Australian Institute of Health and Welfare. (2018). Australia’s Health. Retrieved 16/8/18, from https://www.aihw.gov.au/getmedia/7c42913d-295f-4bc9-9c24-4e44eff4a04a/aihw-aus-221.pdf.aspx?inline=true

Community Mental Health Australia. (2018). Goals and Objectives. Retrieved 19/8/18, from: https://cmha.org.au/about-us/goals-and-objectives/

Everymind. (2014). Mental Illness in the Media. Retrieved 19/8/18, from: http://www.mindframe-media.info/for-media/reporting-mental-illness/evidence-and-research/evidence-about-mental-illness-in-the-media

Goldsmith, A., Diette, T. (2012). Exploring the link between unemployment and mental health outcomes. Retrieved 18/8/2018, from: http://www.apa.org/pi/ses/resources/indicator/2012/04/unemployment.aspx

Harvey, S., Deady, M., Wang, M., Mykletun, A., Butterworth, P., Christensen, H., & Mitchell, P. (2017). Is the prevalence of mental illness increasing in Australia? Evidence from national health surveys and administrative data, 2001-2014. The Medical Journal Of Australia, 206(11), 490-493. doi: 10.5694/mja16.00295

Headspace. (2018). Who we are. Retrieved 19/8/18, from: https://headspace.org.au/about-us/who-we-are/

Mental Health Australia. (2018). About Us. Retrieved 17/8/18, from: https://mhaustralia.org/about-us

Mental Health Australia. (2017). About. Retrieved 16/8/18, from: https://1010.org.au/about/#

Mental Health Australia. (2015). Discussion paper: Options for commissioning and funding of mental health services. Retrieved 19/8/18, from: https://mhaustralia.org/sites/default/files/docs/discussion_paper_-_options_for_commissioning_and_funding_of_mental_health_services_may_2015.pdf

Mission Australia. (2017). Youth Mental Health Report 2012-2016. Retrieved 18/8/18, from: https://blackdoginstitute.org.au/docs/default-source/research/evidence-and-policy-section/2017-youth-mental-health-report_mission-australia-and-black-dog-institute.pdf?sfvrsn=6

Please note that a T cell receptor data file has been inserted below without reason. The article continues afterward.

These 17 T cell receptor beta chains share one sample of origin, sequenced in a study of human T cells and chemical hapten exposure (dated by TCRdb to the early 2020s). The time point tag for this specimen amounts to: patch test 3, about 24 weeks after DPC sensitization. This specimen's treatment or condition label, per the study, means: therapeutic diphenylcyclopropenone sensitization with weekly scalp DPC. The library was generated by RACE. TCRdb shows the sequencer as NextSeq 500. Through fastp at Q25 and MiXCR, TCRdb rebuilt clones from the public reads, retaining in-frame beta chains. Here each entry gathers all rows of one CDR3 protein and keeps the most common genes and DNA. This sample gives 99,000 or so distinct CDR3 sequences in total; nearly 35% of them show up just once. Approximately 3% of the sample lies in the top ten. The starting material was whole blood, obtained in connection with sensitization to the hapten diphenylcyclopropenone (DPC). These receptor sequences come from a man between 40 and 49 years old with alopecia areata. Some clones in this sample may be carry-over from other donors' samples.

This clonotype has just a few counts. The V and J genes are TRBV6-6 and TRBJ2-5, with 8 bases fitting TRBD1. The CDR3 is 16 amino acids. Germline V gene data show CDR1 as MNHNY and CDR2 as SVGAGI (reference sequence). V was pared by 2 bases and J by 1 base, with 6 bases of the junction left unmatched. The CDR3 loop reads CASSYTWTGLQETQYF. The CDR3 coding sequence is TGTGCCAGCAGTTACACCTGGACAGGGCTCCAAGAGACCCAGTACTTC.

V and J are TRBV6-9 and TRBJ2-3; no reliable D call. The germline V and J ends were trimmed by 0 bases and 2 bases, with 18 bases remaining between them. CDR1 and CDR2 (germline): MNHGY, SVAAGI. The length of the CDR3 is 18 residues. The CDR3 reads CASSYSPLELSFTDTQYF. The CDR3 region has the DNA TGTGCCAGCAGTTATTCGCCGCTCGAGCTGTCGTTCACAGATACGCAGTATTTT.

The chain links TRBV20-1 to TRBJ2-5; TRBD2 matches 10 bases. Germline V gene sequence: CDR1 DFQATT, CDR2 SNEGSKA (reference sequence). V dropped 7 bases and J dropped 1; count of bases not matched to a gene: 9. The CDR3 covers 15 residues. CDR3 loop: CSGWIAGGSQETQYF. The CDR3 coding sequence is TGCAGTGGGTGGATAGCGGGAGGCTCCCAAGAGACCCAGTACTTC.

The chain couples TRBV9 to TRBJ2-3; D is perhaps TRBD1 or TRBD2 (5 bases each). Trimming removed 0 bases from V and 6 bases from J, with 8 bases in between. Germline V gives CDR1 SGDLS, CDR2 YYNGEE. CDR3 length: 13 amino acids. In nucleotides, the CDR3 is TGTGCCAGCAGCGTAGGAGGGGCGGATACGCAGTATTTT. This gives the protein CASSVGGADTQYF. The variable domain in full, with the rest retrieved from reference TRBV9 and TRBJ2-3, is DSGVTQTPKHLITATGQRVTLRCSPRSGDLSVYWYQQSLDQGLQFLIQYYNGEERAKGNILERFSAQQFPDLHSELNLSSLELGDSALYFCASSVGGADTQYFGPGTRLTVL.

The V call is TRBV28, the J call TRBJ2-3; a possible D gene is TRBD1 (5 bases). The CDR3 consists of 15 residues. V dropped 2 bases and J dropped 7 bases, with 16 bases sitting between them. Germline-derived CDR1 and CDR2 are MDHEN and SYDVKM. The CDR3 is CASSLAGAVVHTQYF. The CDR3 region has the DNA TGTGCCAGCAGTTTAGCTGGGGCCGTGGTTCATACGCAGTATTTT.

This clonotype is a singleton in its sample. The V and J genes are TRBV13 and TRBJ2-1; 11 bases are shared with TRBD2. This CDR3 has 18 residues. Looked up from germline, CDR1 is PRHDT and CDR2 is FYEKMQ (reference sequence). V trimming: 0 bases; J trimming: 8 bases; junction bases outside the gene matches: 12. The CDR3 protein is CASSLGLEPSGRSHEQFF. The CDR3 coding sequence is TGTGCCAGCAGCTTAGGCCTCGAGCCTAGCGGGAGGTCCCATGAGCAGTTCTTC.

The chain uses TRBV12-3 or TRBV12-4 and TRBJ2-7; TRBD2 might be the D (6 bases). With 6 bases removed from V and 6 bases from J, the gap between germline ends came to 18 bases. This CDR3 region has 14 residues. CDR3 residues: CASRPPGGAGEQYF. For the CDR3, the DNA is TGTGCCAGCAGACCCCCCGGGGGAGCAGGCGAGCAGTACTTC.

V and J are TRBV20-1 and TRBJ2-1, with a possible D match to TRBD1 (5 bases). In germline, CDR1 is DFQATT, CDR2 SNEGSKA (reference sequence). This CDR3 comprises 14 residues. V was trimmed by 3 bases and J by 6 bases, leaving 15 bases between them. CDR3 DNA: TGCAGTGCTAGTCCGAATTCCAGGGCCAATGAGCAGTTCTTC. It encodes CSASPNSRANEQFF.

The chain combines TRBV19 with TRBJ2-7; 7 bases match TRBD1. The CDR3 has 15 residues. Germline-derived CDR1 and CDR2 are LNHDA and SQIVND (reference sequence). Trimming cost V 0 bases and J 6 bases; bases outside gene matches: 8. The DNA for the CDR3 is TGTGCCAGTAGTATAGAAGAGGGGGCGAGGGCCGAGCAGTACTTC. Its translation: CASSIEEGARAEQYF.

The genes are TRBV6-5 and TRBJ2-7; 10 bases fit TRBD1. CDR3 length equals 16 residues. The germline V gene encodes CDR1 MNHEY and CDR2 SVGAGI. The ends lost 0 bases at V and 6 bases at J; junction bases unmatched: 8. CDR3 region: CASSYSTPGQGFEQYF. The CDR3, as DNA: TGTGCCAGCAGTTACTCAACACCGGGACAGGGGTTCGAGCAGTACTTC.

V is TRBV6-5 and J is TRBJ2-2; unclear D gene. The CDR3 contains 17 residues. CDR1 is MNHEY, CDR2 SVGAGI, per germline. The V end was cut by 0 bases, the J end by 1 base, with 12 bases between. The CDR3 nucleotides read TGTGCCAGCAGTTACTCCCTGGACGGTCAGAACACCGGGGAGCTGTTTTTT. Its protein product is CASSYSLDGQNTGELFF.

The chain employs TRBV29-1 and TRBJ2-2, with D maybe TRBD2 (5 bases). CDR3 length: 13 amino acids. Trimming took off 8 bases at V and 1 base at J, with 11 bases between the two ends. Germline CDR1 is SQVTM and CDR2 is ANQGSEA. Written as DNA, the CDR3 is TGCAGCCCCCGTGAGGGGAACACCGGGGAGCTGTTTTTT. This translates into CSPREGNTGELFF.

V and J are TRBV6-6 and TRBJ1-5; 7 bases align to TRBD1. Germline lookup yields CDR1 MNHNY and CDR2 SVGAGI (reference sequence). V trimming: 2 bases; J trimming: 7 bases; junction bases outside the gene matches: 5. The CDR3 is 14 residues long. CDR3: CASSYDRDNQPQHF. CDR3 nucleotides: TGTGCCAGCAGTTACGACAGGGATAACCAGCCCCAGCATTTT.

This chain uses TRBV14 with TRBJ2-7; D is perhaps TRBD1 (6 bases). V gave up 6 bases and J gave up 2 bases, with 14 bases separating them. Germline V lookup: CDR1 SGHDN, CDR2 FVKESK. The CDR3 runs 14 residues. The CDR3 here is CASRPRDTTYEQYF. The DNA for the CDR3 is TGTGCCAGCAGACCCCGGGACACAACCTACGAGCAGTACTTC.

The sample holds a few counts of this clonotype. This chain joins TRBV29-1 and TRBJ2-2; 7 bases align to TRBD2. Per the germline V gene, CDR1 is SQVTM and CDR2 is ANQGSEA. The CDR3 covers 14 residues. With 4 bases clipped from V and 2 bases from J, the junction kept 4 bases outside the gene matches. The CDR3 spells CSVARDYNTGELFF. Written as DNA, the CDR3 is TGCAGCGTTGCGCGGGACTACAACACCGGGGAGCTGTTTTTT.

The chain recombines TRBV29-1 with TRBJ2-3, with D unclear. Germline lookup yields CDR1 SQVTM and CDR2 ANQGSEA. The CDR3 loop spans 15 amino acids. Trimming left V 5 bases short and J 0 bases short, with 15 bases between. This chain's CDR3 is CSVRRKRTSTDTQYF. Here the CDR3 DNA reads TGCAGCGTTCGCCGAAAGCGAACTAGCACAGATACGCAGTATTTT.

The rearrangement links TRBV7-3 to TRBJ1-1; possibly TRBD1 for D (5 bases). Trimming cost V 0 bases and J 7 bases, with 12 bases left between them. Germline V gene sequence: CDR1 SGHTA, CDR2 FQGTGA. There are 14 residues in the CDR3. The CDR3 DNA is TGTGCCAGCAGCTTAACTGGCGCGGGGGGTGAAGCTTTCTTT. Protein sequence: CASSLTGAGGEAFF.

National Institute of Health. (2013). Common Genetic Factors Found in 5 Mental Disorders. Retrieved 16/8/18, from: https://www.nih.gov/news-events/nih-research-matters/common-genetic-factors-found-5-mental-disorders

National Mental Health Commission. (2017). 2017-18 Federal Budget: Mental Health Proves to be a Priority. Retrieved 18/8/18, from: http://www.mentalhealthcommission.gov.au/media-centre/news/2017-18-federal-budget-mental-health-proves-to-be-a-priority.aspx

National Regional Health Alliance. (2017). Mental Health in Rural and Remote Australia. Retrieved 18/8/18, from: http://ruralhealth.org.au/sites/default/files/publications/nrha-mental-health-factsheet-dec-2017.pdf

Petersen, I., Baillie, K., & Bhana, A. (2012). Understanding the benefits and challenges of community engagement in the development of community mental health services for common mental disorders: Lessons from a case study in a rural South African subdistrict site. Transcultural Psychiatry, 49(3-4), 418-437. doi: 10.1177/1363461512448375

Rural Health. (2011). The determinants of health in rural and remote Australia. Retrieved 18/8/18, from: http://ruralhealth.org.au/sites/default/files/publications/factsheet-determinants-health-rural-australia.pdf

Welch, V., Petkovic, J., Pardo Pardo, J., Rader, T., & Tugwell, P. (2016). Interactive social media interventions to promote health equity: an overview of reviews. Health Promotion And Chronic Disease Prevention In Canada, 36(4), 63-75. doi: 10.24095/hpcdp.36.4.01

University of Sydney. (2018). Mental Health and Wellbeing. Retrieved 18/8/18, from: http://sydney.edu.au/medicine/aghealth/projects/health/mentalhealth/index.php

Stephanie Says acknowledges the traditional custodians of the land on which we live - the Wurundjeri people of the Kulin nation. We acknowledge their Elders past, present and emerging. Always was, always will be Aboriginal land. 

Note: Stephanie Sayss is not run by medical professionals. This platform is an educational tool only, and not intended to be used for medical advice. Always seek the assistance of a doctor - this platform is intended to be used a tool to assist you in doing so.

All references are cited on the page they are relevant to. 

©2019 by Stephanie Sayss.